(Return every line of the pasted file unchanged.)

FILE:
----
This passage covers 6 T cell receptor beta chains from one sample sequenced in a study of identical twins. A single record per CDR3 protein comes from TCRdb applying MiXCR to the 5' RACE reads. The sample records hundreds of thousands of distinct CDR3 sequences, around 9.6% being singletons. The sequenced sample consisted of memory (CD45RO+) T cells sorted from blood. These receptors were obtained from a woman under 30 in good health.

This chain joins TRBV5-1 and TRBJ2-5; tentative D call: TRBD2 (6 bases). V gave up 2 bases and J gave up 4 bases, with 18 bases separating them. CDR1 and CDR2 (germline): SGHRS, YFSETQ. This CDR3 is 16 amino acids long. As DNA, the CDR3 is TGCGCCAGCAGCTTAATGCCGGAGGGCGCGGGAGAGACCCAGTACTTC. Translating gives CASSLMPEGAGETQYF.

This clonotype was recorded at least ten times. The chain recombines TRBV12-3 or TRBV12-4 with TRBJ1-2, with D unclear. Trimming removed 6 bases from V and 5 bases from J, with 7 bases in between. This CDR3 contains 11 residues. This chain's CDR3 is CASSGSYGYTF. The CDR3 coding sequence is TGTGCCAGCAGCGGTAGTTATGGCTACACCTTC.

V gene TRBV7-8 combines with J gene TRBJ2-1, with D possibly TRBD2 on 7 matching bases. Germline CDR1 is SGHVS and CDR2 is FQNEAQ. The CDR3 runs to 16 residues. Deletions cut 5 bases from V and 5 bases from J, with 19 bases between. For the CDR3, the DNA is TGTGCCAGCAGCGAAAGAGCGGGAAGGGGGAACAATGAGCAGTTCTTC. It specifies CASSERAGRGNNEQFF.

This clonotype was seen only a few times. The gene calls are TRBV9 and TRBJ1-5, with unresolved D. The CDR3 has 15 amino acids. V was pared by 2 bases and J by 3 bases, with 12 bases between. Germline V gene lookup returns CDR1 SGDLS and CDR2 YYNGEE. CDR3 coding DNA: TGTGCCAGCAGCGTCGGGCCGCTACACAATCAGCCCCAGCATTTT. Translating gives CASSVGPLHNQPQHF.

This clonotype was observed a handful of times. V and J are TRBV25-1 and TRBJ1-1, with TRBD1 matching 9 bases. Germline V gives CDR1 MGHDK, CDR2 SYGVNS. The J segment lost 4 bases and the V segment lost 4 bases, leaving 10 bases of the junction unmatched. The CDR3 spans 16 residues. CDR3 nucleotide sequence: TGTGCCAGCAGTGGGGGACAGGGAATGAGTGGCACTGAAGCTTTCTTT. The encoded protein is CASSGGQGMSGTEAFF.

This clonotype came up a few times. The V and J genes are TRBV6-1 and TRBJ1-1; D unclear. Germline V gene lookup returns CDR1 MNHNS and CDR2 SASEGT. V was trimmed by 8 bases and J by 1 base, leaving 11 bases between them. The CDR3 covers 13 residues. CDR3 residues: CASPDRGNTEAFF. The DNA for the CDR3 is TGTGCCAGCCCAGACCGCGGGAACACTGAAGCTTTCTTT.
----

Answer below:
This passage covers 6 T cell receptor beta chains from one sample sequenced in a study of identical twins. A single record per CDR3 protein comes from TCRdb applying MiXCR to the 5' RACE reads. The sample records hundreds of thousands of distinct CDR3 sequences, around 9.6% being singletons. The sequenced sample consisted of memory (CD45RO+) T cells sorted from blood. These receptors were obtained from a woman under 30 in good health.

This chain joins TRBV5-1 and TRBJ2-5; tentative D call: TRBD2 (6 bases). V gave up 2 bases and J gave up 4 bases, with 18 bases separating them. CDR1 and CDR2 (germline): SGHRS, YFSETQ. This CDR3 is 16 amino acids long. As DNA, the CDR3 is TGCGCCAGCAGCTTAATGCCGGAGGGCGCGGGAGAGACCCAGTACTTC. Translating gives CASSLMPEGAGETQYF.

This clonotype was recorded at least ten times. The chain recombines TRBV12-3 or TRBV12-4 with TRBJ1-2, with D unclear. Trimming removed 6 bases from V and 5 bases from J, with 7 bases in between. This CDR3 contains 11 residues. This chain's CDR3 is CASSGSYGYTF. The CDR3 coding sequence is TGTGCCAGCAGCGGTAGTTATGGCTACACCTTC.

V gene TRBV7-8 combines with J gene TRBJ2-1, with D possibly TRBD2 on 7 matching bases. Germline CDR1 is SGHVS and CDR2 is FQNEAQ. The CDR3 runs to 16 residues. Deletions cut 5 bases from V and 5 bases from J, with 19 bases between. For the CDR3, the DNA is TGTGCCAGCAGCGAAAGAGCGGGAAGGGGGAACAATGAGCAGTTCTTC. It specifies CASSERAGRGNNEQFF.

This clonotype was seen only a few times. The gene calls are TRBV9 and TRBJ1-5, with unresolved D. The CDR3 has 15 amino acids. V was pared by 2 bases and J by 3 bases, with 12 bases between. Germline V gene lookup returns CDR1 SGDLS and CDR2 YYNGEE. CDR3 coding DNA: TGTGCCAGCAGCGTCGGGCCGCTACACAATCAGCCCCAGCATTTT. Translating gives CASSVGPLHNQPQHF.

This clonotype was observed a handful of times. V and J are TRBV25-1 and TRBJ1-1, with TRBD1 matching 9 bases. Germline V gives CDR1 MGHDK, CDR2 SYGVNS. The J segment lost 4 bases and the V segment lost 4 bases, leaving 10 bases of the junction unmatched. The CDR3 spans 16 residues. CDR3 nucleotide sequence: TGTGCCAGCAGTGGGGGACAGGGAATGAGTGGCACTGAAGCTTTCTTT. The encoded protein is CASSGGQGMSGTEAFF.

This clonotype came up a few times. The V and J genes are TRBV6-1 and TRBJ1-1; D unclear. Germline V gene lookup returns CDR1 MNHNS and CDR2 SASEGT. V was trimmed by 8 bases and J by 1 base, leaving 11 bases between them. The CDR3 covers 13 residues. CDR3 residues: CASPDRGNTEAFF. The DNA for the CDR3 is TGTGCCAGCCCAGACCGCGGGAACACTGAAGCTTTCTTT.